15. I think that in today’s technological society, there is no one solution to fix any mental health issues as there is no exact reason why or what can be done, especially on an individual level, no one person has the same experiences. I think that expenditure is definitely a Band-Aid solution. We need to focus a lot more on research of causes and issues on a personal and societal level before prevention a nd treatment of a problem can occur which is emphasised by Fanklin and his ideas of loneliness.
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  16. I think that more expenditure on mental health services is a ‘Band-Aid’ solution, but also extremely necessary. Mental health services provide a vital role in creating a support network for those who suffer from mental health issues, and it is important that these services are readily available to the public. However in order to truly understand what is causing these issues and find effective ways to treat them, expenditure needs to be put towards obtaining an understanding of different mental health conditions and what the key causes and influences of these issues are.
    As Anthony Jorm estimates, 15% of Australians suffer from anxiety conditions in any given year; mental health institutions such as the Black Dog institute and Headspace provide an excellent support base for these Australians. However as Jorm sates, there is no clear boundary between everyday anxiety and anxiety disorders, we need to be providing funding for research in order to get answers to question such as this, so these support services can provide improved help and understanding.
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  17. It is becoming increasingly important to find the best ways to treat an individual’s struggle with mental health. By simply applying the same methods to everyone, the problem will not be fixed. It is important that we find a way to de-stigmatise mental illness without glorifying it. By accepting someone with a mental illness, acknowledging their struggles and then moving forward with the best ways to treat them, only then will we begin to see a decline in mental illness in Australia and around the world. Bandaid solutions and simply throwing money at the problem won’t improve it. It’s the whole idea of unmet need. Just because there are systems in place, doesn’t necessarily mean the treatment will be what the individual needs.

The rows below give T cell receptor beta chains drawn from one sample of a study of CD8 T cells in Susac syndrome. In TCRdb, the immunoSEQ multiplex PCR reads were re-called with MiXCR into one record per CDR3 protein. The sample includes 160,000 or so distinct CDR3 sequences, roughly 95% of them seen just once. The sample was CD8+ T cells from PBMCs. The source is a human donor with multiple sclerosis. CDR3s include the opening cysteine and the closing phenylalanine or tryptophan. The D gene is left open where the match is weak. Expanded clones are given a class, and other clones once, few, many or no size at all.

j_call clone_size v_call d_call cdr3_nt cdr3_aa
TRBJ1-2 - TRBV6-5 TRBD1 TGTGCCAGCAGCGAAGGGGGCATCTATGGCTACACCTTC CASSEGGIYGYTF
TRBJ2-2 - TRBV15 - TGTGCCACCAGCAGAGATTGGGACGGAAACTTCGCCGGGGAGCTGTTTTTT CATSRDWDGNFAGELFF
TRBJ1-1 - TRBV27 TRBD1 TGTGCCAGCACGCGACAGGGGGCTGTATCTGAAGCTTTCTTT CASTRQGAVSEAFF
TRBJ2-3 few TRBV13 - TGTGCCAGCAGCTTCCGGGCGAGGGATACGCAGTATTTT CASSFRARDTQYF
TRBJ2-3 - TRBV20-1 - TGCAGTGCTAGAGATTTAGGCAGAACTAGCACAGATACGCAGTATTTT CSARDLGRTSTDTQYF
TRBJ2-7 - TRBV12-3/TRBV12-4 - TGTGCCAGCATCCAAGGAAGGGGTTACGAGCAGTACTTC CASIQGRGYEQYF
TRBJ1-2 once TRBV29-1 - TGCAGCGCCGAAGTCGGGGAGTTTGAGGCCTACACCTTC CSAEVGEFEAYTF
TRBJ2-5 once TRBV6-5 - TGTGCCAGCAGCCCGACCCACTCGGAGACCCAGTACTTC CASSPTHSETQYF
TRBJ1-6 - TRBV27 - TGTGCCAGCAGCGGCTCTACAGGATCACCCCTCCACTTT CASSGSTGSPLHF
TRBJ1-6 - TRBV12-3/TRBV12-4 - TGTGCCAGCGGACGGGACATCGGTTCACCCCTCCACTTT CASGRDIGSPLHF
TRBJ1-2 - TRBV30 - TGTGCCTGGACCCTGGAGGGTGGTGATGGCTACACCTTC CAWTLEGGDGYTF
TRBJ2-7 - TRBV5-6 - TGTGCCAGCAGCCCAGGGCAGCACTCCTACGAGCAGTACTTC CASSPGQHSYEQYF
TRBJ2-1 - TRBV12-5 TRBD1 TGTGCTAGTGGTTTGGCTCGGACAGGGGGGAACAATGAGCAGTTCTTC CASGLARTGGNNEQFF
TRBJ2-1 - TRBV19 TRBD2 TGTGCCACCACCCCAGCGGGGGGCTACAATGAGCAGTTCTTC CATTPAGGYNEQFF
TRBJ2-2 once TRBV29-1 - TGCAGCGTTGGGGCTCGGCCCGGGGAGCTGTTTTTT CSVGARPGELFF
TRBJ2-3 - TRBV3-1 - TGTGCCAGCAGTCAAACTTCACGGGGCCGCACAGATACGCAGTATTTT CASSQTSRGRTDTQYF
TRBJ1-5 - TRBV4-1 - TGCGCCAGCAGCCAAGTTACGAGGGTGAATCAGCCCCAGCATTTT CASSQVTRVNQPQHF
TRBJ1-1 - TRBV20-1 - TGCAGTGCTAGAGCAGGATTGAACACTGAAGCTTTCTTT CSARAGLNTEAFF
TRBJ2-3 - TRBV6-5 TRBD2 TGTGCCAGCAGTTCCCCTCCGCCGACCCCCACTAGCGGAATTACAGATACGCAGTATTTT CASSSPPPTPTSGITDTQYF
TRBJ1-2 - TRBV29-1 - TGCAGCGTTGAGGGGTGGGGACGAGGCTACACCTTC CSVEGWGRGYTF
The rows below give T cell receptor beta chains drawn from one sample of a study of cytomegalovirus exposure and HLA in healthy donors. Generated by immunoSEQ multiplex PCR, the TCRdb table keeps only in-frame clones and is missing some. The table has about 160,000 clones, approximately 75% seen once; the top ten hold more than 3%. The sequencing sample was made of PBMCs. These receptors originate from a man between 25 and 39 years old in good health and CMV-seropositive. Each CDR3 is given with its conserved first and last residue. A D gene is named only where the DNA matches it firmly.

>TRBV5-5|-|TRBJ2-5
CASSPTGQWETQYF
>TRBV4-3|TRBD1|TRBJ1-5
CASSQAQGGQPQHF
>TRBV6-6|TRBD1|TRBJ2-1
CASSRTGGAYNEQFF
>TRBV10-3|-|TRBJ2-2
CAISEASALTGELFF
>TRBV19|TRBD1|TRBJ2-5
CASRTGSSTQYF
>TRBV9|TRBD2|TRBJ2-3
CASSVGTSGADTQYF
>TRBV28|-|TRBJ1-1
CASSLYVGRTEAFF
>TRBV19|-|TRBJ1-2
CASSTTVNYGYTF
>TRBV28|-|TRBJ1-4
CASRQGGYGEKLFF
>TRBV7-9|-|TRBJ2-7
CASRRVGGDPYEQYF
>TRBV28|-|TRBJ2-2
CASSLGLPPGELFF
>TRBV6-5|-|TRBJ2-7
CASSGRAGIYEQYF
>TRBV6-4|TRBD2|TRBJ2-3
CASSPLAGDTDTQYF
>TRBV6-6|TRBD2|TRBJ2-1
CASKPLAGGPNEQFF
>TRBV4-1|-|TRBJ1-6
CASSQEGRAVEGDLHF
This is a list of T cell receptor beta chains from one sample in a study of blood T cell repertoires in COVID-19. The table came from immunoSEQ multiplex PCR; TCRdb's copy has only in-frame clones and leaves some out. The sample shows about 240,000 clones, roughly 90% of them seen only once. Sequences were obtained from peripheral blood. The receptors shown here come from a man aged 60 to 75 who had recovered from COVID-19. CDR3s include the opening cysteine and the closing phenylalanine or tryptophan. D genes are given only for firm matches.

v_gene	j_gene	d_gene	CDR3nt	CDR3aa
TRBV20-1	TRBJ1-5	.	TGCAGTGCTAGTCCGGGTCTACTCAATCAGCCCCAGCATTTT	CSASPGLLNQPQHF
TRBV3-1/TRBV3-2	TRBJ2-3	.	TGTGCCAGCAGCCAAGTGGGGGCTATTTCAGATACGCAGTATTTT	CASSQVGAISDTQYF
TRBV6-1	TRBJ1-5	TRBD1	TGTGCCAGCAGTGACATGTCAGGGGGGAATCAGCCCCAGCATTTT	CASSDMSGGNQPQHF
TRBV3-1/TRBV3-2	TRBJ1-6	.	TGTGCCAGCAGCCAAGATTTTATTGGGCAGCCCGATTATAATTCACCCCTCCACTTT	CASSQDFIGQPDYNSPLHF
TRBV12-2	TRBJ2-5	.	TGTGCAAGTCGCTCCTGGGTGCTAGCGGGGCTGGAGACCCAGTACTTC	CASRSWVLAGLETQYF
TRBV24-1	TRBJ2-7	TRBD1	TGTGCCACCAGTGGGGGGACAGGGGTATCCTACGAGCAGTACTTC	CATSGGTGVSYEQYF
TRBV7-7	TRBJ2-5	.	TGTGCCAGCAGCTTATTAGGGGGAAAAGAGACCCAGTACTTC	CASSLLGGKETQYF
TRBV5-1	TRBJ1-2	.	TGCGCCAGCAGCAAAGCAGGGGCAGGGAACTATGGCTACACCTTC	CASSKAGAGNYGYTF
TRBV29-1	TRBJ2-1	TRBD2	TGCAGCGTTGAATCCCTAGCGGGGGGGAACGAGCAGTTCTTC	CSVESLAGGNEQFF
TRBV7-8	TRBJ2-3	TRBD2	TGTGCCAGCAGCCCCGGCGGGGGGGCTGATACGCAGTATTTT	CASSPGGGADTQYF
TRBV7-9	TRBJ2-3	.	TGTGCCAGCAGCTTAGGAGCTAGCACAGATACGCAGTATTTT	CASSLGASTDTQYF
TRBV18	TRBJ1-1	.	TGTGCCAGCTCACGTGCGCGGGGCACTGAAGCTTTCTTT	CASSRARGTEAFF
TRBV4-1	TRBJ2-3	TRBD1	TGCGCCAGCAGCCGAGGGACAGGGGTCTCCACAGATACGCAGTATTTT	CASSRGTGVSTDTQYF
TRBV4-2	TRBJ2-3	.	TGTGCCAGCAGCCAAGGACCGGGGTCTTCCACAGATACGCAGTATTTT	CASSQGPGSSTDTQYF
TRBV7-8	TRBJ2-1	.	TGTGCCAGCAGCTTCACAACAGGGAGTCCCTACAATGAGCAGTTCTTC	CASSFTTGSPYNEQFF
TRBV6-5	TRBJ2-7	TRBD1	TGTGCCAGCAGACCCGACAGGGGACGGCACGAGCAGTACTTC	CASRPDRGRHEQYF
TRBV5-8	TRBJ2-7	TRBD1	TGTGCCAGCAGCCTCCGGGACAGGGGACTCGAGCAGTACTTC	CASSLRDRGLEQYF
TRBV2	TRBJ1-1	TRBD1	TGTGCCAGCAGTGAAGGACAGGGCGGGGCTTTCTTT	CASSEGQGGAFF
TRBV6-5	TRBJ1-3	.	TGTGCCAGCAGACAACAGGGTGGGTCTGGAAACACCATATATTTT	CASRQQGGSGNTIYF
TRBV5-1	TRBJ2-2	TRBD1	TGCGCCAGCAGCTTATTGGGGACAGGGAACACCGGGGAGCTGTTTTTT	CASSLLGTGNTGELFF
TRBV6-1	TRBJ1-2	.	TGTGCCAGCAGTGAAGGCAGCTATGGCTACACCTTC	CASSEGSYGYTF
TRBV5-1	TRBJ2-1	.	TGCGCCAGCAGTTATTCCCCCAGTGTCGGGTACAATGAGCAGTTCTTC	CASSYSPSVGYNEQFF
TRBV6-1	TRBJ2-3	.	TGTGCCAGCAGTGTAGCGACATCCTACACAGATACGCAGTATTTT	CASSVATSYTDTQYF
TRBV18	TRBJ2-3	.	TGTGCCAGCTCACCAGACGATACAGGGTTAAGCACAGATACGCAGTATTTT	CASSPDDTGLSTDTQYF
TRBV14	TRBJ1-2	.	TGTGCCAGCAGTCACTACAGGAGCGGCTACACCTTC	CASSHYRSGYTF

18. While mental health services are important for those who are suffering from poor mental health, this is only addressing the issue after it had arisen. Initiatives need to be put in place to prevent these problems from becoming an issue in the first place, yet very little appears to have been done. The causes of poor mental health need to be addressed in order to decrease its instances, and those from sectors other than health can play a role in this. For instance city planners can create healthy, sociable spaces instead of cramming apartments in every block of land. However the issue here is that they also have to address a growing population, to this extra housing is needed. Different sectors need to work together to prevent poor mental health from occurring in the first place.

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  19. Increasing expenditure for mental health services may be counterproductive. Increasing the amount of services available has the ability to overwhelm an individual seeking help. Raising awareness of how these disorders are triggered and exactly how the effects may project themselves is a more suitable solution. The high prevalence in Australia could be contributed from the individualised nature of these conditions and treatment attempting to be a ‘one size fits all’ solution. Decreasing the stigma behind conditions such as anxiety may also decrease the number of those suffering. Our media needs to change pace and focus on positive news to additionally decrease social anxiety and stigma.

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  20. Unfortunately there is no one fix that is able to aid any mental illness and expenditure is definitely a Band-aid solution. There should be more focus on the research of causes through a more societal and person perspective, rather than a preventive that one size fits all as everyone is different and individuals who have mental illness all experience things differently. We need to examine and recognise these causes individually, rather than stereotypically.